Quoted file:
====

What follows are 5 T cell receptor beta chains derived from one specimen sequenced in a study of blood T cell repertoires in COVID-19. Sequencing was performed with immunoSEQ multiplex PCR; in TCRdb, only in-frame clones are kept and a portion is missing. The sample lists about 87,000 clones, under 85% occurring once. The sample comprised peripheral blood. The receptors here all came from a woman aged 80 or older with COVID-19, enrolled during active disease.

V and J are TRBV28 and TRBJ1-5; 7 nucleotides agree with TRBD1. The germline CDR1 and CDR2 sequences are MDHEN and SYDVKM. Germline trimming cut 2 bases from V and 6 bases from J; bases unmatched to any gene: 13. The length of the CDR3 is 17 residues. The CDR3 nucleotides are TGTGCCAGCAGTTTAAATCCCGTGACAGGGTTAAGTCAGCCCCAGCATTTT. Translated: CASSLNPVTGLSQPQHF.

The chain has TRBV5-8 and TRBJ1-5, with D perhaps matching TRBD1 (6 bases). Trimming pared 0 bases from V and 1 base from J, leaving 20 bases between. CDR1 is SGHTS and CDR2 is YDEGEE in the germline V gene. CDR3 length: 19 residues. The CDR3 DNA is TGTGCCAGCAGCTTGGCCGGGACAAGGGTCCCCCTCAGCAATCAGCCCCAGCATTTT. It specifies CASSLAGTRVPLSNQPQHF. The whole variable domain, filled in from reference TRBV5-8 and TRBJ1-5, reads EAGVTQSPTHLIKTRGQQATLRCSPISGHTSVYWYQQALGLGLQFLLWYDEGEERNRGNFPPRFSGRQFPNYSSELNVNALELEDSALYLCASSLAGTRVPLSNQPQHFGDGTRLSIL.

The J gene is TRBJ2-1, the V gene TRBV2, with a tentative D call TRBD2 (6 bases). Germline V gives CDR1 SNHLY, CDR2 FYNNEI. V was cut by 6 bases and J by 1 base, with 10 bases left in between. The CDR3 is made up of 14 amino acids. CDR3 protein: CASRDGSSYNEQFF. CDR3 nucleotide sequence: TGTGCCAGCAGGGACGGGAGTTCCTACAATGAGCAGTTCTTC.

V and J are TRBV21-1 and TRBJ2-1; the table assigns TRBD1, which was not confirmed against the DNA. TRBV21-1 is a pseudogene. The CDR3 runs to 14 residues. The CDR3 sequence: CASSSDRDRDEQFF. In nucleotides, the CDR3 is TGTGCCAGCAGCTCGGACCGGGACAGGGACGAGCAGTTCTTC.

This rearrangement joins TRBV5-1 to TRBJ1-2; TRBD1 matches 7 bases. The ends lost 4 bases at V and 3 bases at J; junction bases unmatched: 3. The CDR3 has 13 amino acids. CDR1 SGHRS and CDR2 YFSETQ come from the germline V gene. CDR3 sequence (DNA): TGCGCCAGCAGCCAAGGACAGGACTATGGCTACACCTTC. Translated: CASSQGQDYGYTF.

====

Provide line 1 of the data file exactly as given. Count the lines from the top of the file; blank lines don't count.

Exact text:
What follows are 5 T cell receptor beta chains derived from one specimen sequenced in a study of blood T cell repertoires in COVID-19. Sequencing was performed with immunoSEQ multiplex PCR; in TCRdb, only in-frame clones are kept and a portion is missing. The sample lists about 87,000 clones, under 85% occurring once. The sample comprised peripheral blood. The receptors here all came from a woman aged 80 or older with COVID-19, enrolled during active disease.